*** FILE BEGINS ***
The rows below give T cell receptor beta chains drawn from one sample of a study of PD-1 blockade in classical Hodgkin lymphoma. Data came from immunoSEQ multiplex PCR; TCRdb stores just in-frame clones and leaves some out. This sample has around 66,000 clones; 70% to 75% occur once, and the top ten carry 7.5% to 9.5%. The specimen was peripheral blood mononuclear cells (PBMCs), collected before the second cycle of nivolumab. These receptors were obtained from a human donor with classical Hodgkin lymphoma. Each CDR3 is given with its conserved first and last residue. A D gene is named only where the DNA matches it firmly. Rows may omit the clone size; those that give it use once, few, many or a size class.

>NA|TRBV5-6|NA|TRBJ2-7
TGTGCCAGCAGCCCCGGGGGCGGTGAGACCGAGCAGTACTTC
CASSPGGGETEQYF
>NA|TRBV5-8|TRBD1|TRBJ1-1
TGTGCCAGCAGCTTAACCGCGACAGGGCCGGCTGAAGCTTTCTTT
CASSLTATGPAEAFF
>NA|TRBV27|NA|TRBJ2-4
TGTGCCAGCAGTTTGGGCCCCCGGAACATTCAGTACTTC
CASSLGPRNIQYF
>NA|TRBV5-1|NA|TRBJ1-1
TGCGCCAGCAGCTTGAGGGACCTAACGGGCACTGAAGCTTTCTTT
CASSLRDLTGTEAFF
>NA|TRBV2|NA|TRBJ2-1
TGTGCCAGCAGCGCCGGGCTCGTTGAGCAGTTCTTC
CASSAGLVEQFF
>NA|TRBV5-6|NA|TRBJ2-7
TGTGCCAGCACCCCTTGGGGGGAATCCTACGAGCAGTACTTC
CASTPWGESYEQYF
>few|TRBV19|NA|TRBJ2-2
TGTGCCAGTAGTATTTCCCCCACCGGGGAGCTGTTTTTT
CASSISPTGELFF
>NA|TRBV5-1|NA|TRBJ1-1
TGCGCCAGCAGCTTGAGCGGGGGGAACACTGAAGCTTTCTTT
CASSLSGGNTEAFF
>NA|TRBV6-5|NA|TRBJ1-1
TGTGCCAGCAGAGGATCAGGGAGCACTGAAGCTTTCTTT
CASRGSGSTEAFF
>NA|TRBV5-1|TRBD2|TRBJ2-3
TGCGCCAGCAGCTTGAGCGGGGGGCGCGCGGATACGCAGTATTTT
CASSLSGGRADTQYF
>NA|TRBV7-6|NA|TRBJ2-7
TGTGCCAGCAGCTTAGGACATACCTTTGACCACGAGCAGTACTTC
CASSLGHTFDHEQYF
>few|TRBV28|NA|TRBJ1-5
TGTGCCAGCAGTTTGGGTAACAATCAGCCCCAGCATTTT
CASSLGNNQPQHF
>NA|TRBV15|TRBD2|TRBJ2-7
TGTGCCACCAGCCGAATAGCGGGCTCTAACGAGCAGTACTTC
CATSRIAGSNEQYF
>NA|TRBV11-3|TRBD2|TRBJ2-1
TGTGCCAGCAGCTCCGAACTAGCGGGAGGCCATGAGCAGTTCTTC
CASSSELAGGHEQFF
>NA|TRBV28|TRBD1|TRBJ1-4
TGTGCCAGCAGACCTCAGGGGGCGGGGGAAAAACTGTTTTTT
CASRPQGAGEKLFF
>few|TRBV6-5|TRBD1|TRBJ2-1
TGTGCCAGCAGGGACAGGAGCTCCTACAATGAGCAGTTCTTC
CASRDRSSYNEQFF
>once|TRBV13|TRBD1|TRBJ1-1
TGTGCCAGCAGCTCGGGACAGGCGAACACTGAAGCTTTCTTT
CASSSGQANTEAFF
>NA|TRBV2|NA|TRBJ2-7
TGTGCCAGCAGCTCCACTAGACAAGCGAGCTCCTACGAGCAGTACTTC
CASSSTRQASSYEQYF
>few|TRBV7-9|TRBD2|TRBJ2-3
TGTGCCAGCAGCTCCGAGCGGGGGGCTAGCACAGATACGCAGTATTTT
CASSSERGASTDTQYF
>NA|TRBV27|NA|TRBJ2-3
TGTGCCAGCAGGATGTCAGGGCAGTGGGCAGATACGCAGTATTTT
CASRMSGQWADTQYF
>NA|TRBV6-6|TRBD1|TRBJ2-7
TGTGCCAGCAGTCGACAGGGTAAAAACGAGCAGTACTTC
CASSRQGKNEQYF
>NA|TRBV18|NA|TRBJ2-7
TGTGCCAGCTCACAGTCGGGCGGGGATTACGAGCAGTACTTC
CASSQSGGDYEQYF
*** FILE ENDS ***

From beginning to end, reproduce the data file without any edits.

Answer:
The rows below give T cell receptor beta chains drawn from one sample of a study of PD-1 blockade in classical Hodgkin lymphoma. Data came from immunoSEQ multiplex PCR; TCRdb stores just in-frame clones and leaves some out. This sample has around 66,000 clones; 70% to 75% occur once, and the top ten carry 7.5% to 9.5%. The specimen was peripheral blood mononuclear cells (PBMCs), collected before the second cycle of nivolumab. These receptors were obtained from a human donor with classical Hodgkin lymphoma. Each CDR3 is given with its conserved first and last residue. A D gene is named only where the DNA matches it firmly. Rows may omit the clone size; those that give it use once, few, many or a size class.

>NA|TRBV5-6|NA|TRBJ2-7
TGTGCCAGCAGCCCCGGGGGCGGTGAGACCGAGCAGTACTTC
CASSPGGGETEQYF
>NA|TRBV5-8|TRBD1|TRBJ1-1
TGTGCCAGCAGCTTAACCGCGACAGGGCCGGCTGAAGCTTTCTTT
CASSLTATGPAEAFF
>NA|TRBV27|NA|TRBJ2-4
TGTGCCAGCAGTTTGGGCCCCCGGAACATTCAGTACTTC
CASSLGPRNIQYF
>NA|TRBV5-1|NA|TRBJ1-1
TGCGCCAGCAGCTTGAGGGACCTAACGGGCACTGAAGCTTTCTTT
CASSLRDLTGTEAFF
>NA|TRBV2|NA|TRBJ2-1
TGTGCCAGCAGCGCCGGGCTCGTTGAGCAGTTCTTC
CASSAGLVEQFF
>NA|TRBV5-6|NA|TRBJ2-7
TGTGCCAGCACCCCTTGGGGGGAATCCTACGAGCAGTACTTC
CASTPWGESYEQYF
>few|TRBV19|NA|TRBJ2-2
TGTGCCAGTAGTATTTCCCCCACCGGGGAGCTGTTTTTT
CASSISPTGELFF
>NA|TRBV5-1|NA|TRBJ1-1
TGCGCCAGCAGCTTGAGCGGGGGGAACACTGAAGCTTTCTTT
CASSLSGGNTEAFF
>NA|TRBV6-5|NA|TRBJ1-1
TGTGCCAGCAGAGGATCAGGGAGCACTGAAGCTTTCTTT
CASRGSGSTEAFF
>NA|TRBV5-1|TRBD2|TRBJ2-3
TGCGCCAGCAGCTTGAGCGGGGGGCGCGCGGATACGCAGTATTTT
CASSLSGGRADTQYF
>NA|TRBV7-6|NA|TRBJ2-7
TGTGCCAGCAGCTTAGGACATACCTTTGACCACGAGCAGTACTTC
CASSLGHTFDHEQYF
>few|TRBV28|NA|TRBJ1-5
TGTGCCAGCAGTTTGGGTAACAATCAGCCCCAGCATTTT
CASSLGNNQPQHF
>NA|TRBV15|TRBD2|TRBJ2-7
TGTGCCACCAGCCGAATAGCGGGCTCTAACGAGCAGTACTTC
CATSRIAGSNEQYF
>NA|TRBV11-3|TRBD2|TRBJ2-1
TGTGCCAGCAGCTCCGAACTAGCGGGAGGCCATGAGCAGTTCTTC
CASSSELAGGHEQFF
>NA|TRBV28|TRBD1|TRBJ1-4
TGTGCCAGCAGACCTCAGGGGGCGGGGGAAAAACTGTTTTTT
CASRPQGAGEKLFF
>few|TRBV6-5|TRBD1|TRBJ2-1
TGTGCCAGCAGGGACAGGAGCTCCTACAATGAGCAGTTCTTC
CASRDRSSYNEQFF
>once|TRBV13|TRBD1|TRBJ1-1
TGTGCCAGCAGCTCGGGACAGGCGAACACTGAAGCTTTCTTT
CASSSGQANTEAFF
>NA|TRBV2|NA|TRBJ2-7
TGTGCCAGCAGCTCCACTAGACAAGCGAGCTCCTACGAGCAGTACTTC
CASSSTRQASSYEQYF
>few|TRBV7-9|TRBD2|TRBJ2-3
TGTGCCAGCAGCTCCGAGCGGGGGGCTAGCACAGATACGCAGTATTTT
CASSSERGASTDTQYF
>NA|TRBV27|NA|TRBJ2-3
TGTGCCAGCAGGATGTCAGGGCAGTGGGCAGATACGCAGTATTTT
CASRMSGQWADTQYF
>NA|TRBV6-6|TRBD1|TRBJ2-7
TGTGCCAGCAGTCGACAGGGTAAAAACGAGCAGTACTTC
CASSRQGKNEQYF
>NA|TRBV18|NA|TRBJ2-7
TGTGCCAGCTCACAGTCGGGCGGGGATTACGAGCAGTACTTC
CASSQSGGDYEQYF